Brainquake was finished in 1993, but by then, Fuller was a forgotten commodity in America — and his value had been uneven, at best, even at what you’d call the height of his film career. It’s why, after all, he was writing Brainquake instead of directing a film. No one in the US was interested in a bonkers noir potboiler from a forgotten director, and so the novel was published in France and, for some reason, Japan, before disappearing. Fuller died in 1997. It wasn’t until Sam’s widow, Christa Fuller, contacted Hard Case Crime (which had just published Cocktail Waitress, an unpublished manuscript from crime fiction legend James M. Cain) and let them know she happened to have a pulp novel Sam wrote, and would they be interested, that Brainquake found its way onto the page in English. What a treat it is.

Fuller is at maximum Fuller, unfettered by the need to satisfy more cautious studio producers. And no matter what you may think of the man or his movies, there’s no denying that he never half-assed anything. He pushed everything to the limit, and if it burned to the ground in the process, better that than something mundane. One can only imagine Fuller’s mental state when he wrote it, holed up as he was in Paris and haunted by visions of shrieking, insane chickens, which enabled him to exist fully within the phantasmagoric construct of Brainquake‘s world, where tough dames and Mob thugs with names like Zookie, who seem straight out of the “why I oughta” era of crime fiction, co-exist with cordless phones. This isn’t the Stray Cats, dressed up in the accouterments of the past. It’s not neo or neon noir, and Fuller’s not attempting to be retro. Classic American tough guy is simply the only language he ever learned.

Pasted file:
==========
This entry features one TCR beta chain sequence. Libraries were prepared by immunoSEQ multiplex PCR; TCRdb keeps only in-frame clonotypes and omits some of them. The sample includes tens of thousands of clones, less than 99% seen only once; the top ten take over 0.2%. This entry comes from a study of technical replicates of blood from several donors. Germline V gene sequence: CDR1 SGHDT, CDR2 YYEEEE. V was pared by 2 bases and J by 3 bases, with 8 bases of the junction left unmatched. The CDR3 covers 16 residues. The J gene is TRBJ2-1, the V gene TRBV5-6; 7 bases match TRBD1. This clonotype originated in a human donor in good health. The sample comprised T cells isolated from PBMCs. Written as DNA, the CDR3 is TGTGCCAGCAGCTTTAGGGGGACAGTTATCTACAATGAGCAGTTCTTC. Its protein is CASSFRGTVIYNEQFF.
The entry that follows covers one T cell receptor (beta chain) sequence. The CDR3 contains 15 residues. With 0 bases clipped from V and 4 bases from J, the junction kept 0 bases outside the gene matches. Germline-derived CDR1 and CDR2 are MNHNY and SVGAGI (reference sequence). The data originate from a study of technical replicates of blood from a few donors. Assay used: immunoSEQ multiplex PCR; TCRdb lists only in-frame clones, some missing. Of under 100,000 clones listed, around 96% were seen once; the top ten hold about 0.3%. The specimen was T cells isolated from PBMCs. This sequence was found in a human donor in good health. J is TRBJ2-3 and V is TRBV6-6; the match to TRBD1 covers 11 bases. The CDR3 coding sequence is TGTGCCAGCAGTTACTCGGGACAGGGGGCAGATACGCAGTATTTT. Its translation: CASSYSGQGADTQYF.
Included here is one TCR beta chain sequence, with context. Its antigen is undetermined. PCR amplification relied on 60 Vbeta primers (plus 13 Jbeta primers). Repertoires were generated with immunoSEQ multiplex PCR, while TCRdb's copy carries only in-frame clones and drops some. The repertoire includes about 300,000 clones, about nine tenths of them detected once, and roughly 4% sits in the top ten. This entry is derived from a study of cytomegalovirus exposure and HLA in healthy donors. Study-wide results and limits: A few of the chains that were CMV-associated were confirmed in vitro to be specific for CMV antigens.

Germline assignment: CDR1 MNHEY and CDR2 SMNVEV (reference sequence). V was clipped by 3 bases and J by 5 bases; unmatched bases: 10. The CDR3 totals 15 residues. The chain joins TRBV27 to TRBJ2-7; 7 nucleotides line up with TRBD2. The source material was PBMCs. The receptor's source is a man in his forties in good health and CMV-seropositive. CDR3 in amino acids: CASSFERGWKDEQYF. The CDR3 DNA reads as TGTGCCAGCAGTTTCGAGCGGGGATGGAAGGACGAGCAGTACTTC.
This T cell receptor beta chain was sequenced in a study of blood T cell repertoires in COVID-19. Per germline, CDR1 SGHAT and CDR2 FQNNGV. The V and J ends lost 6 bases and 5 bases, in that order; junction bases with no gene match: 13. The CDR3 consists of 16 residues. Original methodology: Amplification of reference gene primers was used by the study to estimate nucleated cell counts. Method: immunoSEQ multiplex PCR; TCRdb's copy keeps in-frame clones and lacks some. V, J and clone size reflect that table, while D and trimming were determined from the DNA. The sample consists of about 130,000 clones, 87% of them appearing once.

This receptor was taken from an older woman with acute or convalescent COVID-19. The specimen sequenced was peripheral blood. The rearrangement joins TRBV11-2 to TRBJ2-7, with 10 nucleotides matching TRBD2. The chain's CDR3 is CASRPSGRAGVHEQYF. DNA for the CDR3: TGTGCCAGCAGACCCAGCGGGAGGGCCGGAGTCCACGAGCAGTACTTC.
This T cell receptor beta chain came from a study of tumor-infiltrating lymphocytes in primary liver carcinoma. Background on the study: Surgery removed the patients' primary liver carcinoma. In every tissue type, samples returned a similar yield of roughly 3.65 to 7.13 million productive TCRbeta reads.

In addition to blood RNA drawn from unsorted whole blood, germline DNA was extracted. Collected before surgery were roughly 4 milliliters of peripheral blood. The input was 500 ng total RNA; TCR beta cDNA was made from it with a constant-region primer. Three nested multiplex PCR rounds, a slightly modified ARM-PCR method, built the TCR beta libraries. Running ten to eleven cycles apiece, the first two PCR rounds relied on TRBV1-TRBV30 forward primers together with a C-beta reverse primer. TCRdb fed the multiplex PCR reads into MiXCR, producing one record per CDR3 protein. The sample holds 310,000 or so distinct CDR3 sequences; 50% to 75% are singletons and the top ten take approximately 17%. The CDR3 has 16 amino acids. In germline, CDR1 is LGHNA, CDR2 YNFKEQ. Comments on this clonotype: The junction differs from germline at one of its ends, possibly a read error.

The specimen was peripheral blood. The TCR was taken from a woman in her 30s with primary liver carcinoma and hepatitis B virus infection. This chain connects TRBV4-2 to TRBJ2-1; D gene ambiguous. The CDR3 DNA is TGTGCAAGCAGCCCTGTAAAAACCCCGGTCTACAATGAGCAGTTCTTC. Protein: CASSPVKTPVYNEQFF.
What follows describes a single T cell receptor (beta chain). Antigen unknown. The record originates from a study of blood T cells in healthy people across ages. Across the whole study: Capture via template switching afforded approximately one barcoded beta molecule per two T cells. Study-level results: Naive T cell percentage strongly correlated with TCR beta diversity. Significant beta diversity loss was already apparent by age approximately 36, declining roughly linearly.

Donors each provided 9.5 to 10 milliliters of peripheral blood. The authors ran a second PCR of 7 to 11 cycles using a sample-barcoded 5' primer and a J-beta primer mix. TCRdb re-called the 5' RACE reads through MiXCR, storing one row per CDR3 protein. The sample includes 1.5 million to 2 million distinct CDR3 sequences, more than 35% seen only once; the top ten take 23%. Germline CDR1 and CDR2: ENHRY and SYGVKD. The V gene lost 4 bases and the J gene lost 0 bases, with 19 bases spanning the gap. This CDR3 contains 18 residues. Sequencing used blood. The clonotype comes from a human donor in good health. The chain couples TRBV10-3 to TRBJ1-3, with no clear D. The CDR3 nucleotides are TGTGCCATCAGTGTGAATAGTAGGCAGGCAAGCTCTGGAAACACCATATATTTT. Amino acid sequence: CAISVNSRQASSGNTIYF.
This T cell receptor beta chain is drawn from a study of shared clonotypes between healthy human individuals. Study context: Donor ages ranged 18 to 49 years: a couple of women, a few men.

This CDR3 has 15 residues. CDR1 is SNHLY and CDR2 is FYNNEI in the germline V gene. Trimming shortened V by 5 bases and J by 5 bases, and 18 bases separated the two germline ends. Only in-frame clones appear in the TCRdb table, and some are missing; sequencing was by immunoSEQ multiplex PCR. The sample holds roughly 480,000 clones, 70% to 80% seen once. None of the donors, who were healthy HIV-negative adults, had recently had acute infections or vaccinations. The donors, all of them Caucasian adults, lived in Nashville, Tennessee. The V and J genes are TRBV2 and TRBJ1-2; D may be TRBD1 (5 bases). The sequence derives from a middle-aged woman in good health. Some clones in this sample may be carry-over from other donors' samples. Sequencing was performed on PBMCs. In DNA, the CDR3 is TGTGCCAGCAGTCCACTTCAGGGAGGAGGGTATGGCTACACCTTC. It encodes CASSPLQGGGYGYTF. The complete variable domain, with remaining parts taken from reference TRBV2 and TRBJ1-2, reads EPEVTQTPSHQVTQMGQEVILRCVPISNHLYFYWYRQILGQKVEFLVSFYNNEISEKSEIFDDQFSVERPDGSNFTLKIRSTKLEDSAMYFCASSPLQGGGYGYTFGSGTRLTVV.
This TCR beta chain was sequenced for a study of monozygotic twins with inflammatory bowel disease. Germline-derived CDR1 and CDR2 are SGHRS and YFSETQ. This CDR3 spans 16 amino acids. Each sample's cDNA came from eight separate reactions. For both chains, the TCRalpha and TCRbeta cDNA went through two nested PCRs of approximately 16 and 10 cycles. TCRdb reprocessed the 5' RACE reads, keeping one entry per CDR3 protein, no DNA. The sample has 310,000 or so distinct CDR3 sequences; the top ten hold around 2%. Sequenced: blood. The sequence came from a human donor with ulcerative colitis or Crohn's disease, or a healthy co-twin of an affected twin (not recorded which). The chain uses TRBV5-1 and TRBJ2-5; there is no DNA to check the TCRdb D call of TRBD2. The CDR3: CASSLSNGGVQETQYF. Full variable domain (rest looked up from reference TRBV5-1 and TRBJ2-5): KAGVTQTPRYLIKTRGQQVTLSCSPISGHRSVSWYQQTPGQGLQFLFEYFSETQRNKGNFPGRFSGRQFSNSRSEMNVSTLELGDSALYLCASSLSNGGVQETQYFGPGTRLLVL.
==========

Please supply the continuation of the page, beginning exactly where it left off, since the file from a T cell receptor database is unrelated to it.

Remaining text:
About Keith Allison

Keith Allison is a writer and pop culture historian living in New York. His interest in film and adventure started at an early age, when he was left to his own devices in the wee small hours and discovered the Universal monsters, Godzilla, and "Matinee at the Bijou." He has written for Alcohol Professor, The Cultural Gutter, Teleport City and the book Sex and Zen and a Bullet in the Head. He is also the author of Cocktails & Capers: Cult Film, Cocktails, Crime, and Cool.